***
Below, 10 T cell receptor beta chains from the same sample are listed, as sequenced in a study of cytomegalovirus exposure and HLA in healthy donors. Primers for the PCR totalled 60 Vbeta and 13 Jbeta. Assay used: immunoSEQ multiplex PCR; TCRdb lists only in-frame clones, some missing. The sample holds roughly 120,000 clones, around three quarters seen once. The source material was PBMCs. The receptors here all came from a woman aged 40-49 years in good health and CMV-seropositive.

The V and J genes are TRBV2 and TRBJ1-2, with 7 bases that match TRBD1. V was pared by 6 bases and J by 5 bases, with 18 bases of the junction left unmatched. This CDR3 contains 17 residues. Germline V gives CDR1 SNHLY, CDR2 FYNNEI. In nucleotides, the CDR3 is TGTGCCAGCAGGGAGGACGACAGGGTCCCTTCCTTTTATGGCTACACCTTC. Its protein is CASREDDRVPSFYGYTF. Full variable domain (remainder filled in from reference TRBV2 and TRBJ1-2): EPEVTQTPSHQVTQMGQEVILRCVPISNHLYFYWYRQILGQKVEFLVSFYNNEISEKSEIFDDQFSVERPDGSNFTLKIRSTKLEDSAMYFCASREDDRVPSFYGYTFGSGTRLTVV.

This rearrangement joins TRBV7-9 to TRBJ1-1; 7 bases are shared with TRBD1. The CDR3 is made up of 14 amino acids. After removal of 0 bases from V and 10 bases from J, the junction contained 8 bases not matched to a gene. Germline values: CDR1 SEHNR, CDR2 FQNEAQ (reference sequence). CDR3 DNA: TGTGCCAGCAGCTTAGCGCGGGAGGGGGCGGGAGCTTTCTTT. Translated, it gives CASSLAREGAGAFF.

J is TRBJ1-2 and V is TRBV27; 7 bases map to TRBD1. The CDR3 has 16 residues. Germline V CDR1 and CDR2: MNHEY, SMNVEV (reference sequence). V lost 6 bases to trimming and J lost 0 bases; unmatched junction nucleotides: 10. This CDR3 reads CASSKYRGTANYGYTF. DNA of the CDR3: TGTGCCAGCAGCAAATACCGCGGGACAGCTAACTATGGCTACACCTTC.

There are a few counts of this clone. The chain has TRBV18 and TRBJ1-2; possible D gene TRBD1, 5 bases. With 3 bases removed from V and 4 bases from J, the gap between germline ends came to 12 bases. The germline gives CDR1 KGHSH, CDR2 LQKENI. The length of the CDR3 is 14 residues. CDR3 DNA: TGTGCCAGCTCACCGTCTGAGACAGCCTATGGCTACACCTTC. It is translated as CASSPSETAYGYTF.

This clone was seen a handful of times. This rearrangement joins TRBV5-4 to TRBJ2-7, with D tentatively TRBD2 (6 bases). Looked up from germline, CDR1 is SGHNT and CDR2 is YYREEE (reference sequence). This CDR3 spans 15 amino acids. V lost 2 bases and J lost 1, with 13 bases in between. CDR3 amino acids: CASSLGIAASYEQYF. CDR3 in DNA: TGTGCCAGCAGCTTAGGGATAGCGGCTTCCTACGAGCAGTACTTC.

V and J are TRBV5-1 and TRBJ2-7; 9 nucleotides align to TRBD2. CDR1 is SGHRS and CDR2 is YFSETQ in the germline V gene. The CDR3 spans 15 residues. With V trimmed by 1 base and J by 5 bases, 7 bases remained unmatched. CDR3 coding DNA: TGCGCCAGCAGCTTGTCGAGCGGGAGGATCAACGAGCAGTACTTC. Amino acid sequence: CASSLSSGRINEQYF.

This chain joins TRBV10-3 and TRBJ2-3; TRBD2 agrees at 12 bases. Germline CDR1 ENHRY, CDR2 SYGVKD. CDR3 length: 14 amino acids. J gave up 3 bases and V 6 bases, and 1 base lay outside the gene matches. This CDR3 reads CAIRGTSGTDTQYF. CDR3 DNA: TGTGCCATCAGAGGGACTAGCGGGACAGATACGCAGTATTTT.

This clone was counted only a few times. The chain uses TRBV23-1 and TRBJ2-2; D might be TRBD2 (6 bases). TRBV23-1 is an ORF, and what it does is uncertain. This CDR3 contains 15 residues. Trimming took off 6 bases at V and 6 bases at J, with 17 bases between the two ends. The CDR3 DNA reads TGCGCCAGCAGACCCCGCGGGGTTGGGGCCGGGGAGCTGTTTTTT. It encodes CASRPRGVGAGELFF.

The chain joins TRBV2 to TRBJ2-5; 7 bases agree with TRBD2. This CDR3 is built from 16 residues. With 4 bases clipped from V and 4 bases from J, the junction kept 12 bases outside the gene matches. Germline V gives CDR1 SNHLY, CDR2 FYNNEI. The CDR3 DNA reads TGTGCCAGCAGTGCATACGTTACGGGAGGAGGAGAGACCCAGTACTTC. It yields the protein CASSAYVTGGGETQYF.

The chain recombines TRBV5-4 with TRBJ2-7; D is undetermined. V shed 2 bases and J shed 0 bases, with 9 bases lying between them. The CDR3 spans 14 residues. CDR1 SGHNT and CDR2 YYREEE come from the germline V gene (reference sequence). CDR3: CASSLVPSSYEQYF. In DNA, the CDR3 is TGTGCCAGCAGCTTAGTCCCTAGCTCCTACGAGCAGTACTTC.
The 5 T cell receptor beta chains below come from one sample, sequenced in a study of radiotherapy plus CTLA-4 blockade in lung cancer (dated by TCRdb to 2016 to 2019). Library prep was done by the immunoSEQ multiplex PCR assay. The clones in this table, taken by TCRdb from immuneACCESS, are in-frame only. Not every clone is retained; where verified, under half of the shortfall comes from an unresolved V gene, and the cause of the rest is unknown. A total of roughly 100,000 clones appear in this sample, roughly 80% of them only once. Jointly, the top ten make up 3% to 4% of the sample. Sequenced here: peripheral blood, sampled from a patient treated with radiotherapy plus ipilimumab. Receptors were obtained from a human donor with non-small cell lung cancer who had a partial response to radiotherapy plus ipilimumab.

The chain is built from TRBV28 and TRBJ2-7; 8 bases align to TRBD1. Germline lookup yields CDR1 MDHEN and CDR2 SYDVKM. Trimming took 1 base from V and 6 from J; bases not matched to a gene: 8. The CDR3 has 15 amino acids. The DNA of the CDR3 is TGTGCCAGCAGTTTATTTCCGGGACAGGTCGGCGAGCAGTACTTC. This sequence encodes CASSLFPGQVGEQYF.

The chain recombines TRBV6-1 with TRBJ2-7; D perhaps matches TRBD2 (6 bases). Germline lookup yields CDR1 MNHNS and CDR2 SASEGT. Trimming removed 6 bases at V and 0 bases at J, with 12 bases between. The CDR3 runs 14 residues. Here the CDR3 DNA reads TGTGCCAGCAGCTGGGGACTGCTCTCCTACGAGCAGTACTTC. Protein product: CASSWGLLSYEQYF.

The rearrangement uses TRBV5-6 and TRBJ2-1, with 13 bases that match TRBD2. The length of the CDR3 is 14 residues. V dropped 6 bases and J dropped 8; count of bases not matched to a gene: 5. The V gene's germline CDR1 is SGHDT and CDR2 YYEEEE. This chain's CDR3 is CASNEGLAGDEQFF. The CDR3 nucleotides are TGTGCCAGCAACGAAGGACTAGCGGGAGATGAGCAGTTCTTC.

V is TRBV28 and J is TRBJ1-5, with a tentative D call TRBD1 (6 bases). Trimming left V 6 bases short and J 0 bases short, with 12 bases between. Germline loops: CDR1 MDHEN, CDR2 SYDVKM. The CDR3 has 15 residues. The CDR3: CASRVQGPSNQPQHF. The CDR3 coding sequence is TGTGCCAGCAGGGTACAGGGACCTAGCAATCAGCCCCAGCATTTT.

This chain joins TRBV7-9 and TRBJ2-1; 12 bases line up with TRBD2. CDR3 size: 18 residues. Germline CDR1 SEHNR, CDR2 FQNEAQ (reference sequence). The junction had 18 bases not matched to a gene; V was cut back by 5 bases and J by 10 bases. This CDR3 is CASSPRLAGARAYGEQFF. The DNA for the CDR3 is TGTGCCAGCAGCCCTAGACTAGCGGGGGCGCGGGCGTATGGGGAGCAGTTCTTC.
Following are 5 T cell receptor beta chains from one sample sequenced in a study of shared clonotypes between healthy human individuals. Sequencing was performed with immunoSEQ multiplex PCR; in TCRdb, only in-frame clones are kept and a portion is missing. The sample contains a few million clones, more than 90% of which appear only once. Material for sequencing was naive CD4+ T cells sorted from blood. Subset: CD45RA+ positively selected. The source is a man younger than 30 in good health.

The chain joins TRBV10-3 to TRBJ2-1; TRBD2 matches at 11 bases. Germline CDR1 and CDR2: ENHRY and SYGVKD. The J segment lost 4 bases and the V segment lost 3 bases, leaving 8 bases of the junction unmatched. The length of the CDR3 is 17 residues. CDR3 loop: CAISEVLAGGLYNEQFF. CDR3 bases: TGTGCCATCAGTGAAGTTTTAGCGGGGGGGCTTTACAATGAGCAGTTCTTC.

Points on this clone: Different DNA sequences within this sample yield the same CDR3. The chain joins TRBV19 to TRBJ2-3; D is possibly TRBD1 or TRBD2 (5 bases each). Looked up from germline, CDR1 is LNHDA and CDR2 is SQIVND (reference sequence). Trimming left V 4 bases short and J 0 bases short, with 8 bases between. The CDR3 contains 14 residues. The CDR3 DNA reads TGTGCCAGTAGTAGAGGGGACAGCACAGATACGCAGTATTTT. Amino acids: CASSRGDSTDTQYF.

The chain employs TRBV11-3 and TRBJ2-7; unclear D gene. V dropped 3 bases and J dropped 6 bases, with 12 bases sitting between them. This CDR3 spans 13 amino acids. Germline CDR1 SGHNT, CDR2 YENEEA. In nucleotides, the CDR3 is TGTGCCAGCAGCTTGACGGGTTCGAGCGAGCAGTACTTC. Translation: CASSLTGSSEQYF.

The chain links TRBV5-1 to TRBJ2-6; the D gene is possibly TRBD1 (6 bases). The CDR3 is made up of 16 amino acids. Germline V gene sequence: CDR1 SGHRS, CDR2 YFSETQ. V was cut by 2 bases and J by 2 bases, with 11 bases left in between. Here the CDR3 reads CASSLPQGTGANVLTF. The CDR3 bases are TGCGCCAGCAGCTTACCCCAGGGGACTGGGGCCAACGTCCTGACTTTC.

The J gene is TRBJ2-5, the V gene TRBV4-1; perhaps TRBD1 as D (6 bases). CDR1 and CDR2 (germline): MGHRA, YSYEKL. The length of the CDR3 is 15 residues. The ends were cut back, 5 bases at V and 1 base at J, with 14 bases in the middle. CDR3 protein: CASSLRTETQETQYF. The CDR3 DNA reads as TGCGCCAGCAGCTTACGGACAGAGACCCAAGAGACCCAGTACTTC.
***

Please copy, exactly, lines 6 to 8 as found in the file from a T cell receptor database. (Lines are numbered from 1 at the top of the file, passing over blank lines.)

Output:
This clone was seen a handful of times. This rearrangement joins TRBV5-4 to TRBJ2-7, with D tentatively TRBD2 (6 bases). Looked up from germline, CDR1 is SGHNT and CDR2 is YYREEE (reference sequence). This CDR3 spans 15 amino acids. V lost 2 bases and J lost 1, with 13 bases in between. CDR3 amino acids: CASSLGIAASYEQYF. CDR3 in DNA: TGTGCCAGCAGCTTAGGGATAGCGGCTTCCTACGAGCAGTACTTC.

V and J are TRBV5-1 and TRBJ2-7; 9 nucleotides align to TRBD2. CDR1 is SGHRS and CDR2 is YFSETQ in the germline V gene. The CDR3 spans 15 residues. With V trimmed by 1 base and J by 5 bases, 7 bases remained unmatched. CDR3 coding DNA: TGCGCCAGCAGCTTGTCGAGCGGGAGGATCAACGAGCAGTACTTC. Amino acid sequence: CASSLSSGRINEQYF.

This chain joins TRBV10-3 and TRBJ2-3; TRBD2 agrees at 12 bases. Germline CDR1 ENHRY, CDR2 SYGVKD. CDR3 length: 14 amino acids. J gave up 3 bases and V 6 bases, and 1 base lay outside the gene matches. This CDR3 reads CAIRGTSGTDTQYF. CDR3 DNA: TGTGCCATCAGAGGGACTAGCGGGACAGATACGCAGTATTTT.